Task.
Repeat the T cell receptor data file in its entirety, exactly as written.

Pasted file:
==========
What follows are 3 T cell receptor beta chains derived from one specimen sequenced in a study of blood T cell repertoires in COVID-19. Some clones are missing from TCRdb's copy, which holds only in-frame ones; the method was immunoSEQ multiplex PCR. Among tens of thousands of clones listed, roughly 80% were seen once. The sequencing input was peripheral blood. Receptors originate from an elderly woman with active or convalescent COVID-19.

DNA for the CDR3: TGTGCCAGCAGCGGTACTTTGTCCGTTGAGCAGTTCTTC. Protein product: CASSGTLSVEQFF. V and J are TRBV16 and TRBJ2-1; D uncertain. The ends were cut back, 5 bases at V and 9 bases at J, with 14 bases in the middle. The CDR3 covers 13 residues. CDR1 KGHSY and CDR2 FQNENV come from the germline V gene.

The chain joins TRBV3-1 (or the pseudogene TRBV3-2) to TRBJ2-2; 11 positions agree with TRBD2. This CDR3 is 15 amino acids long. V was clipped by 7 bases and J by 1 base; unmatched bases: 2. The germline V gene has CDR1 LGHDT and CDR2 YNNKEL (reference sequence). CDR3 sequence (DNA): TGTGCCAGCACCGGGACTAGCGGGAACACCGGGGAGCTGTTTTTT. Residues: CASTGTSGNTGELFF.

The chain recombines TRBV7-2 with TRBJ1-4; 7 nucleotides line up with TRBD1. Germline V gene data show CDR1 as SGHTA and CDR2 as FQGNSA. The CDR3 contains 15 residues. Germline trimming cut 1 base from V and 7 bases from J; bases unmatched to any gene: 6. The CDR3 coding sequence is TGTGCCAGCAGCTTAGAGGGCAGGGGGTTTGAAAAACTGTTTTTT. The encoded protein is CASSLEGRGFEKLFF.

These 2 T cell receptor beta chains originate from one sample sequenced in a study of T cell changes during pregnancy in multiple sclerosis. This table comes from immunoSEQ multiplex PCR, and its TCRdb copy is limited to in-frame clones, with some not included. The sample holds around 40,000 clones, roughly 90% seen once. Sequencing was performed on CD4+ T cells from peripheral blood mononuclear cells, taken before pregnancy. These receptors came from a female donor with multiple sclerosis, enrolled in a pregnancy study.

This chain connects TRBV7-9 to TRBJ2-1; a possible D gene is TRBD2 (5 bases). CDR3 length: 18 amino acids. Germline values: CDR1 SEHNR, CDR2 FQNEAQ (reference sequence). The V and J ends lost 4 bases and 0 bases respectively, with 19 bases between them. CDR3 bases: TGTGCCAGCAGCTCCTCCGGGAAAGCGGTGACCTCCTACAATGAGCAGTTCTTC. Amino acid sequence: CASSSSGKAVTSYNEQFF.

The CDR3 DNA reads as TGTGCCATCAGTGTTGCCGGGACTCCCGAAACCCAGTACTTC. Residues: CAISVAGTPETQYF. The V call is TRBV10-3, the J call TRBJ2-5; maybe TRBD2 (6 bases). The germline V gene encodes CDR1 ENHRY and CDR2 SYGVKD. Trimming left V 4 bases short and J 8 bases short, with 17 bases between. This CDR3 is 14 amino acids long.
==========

What follows are 3 T cell receptor beta chains derived from one specimen sequenced in a study of blood T cell repertoires in COVID-19. Some clones are missing from TCRdb's copy, which holds only in-frame ones; the method was immunoSEQ multiplex PCR. Among tens of thousands of clones listed, roughly 80% were seen once. The sequencing input was peripheral blood. Receptors originate from an elderly woman with active or convalescent COVID-19.

DNA for the CDR3: TGTGCCAGCAGCGGTACTTTGTCCGTTGAGCAGTTCTTC. Protein product: CASSGTLSVEQFF. V and J are TRBV16 and TRBJ2-1; D uncertain. The ends were cut back, 5 bases at V and 9 bases at J, with 14 bases in the middle. The CDR3 covers 13 residues. CDR1 KGHSY and CDR2 FQNENV come from the germline V gene.

The chain joins TRBV3-1 (or the pseudogene TRBV3-2) to TRBJ2-2; 11 positions agree with TRBD2. This CDR3 is 15 amino acids long. V was clipped by 7 bases and J by 1 base; unmatched bases: 2. The germline V gene has CDR1 LGHDT and CDR2 YNNKEL (reference sequence). CDR3 sequence (DNA): TGTGCCAGCACCGGGACTAGCGGGAACACCGGGGAGCTGTTTTTT. Residues: CASTGTSGNTGELFF.

The chain recombines TRBV7-2 with TRBJ1-4; 7 nucleotides line up with TRBD1. Germline V gene data show CDR1 as SGHTA and CDR2 as FQGNSA. The CDR3 contains 15 residues. Germline trimming cut 1 base from V and 7 bases from J; bases unmatched to any gene: 6. The CDR3 coding sequence is TGTGCCAGCAGCTTAGAGGGCAGGGGGTTTGAAAAACTGTTTTTT. The encoded protein is CASSLEGRGFEKLFF.

These 2 T cell receptor beta chains originate from one sample sequenced in a study of T cell changes during pregnancy in multiple sclerosis. This table comes from immunoSEQ multiplex PCR, and its TCRdb copy is limited to in-frame clones, with some not included. The sample holds around 40,000 clones, roughly 90% seen once. Sequencing was performed on CD4+ T cells from peripheral blood mononuclear cells, taken before pregnancy. These receptors came from a female donor with multiple sclerosis, enrolled in a pregnancy study.

This chain connects TRBV7-9 to TRBJ2-1; a possible D gene is TRBD2 (5 bases). CDR3 length: 18 amino acids. Germline values: CDR1 SEHNR, CDR2 FQNEAQ (reference sequence). The V and J ends lost 4 bases and 0 bases respectively, with 19 bases between them. CDR3 bases: TGTGCCAGCAGCTCCTCCGGGAAAGCGGTGACCTCCTACAATGAGCAGTTCTTC. Amino acid sequence: CASSSSGKAVTSYNEQFF.

The CDR3 DNA reads as TGTGCCATCAGTGTTGCCGGGACTCCCGAAACCCAGTACTTC. Residues: CAISVAGTPETQYF. The V call is TRBV10-3, the J call TRBJ2-5; maybe TRBD2 (6 bases). The germline V gene encodes CDR1 ENHRY and CDR2 SYGVKD. Trimming left V 4 bases short and J 8 bases short, with 17 bases between. This CDR3 is 14 amino acids long.